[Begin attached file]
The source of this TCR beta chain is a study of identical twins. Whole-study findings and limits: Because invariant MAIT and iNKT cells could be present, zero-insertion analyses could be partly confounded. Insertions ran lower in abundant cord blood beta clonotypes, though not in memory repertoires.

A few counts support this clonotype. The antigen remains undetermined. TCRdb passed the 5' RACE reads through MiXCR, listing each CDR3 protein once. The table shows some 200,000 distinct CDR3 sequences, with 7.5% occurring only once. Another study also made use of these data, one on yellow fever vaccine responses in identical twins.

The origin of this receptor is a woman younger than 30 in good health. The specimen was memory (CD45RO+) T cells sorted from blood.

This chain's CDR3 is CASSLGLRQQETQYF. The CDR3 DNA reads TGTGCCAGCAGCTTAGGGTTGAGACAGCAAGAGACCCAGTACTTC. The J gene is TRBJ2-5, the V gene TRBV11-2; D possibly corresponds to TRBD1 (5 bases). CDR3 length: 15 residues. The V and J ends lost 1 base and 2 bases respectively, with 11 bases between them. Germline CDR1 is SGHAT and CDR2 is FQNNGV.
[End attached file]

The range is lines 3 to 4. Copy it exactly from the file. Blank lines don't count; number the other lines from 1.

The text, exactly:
The origin of this receptor is a woman younger than 30 in good health. The specimen was memory (CD45RO+) T cells sorted from blood.

This chain's CDR3 is CASSLGLRQQETQYF. The CDR3 DNA reads TGTGCCAGCAGCTTAGGGTTGAGACAGCAAGAGACCCAGTACTTC. The J gene is TRBJ2-5, the V gene TRBV11-2; D possibly corresponds to TRBD1 (5 bases). CDR3 length: 15 residues. The V and J ends lost 1 base and 2 bases respectively, with 11 bases between them. Germline CDR1 is SGHAT and CDR2 is FQNNGV.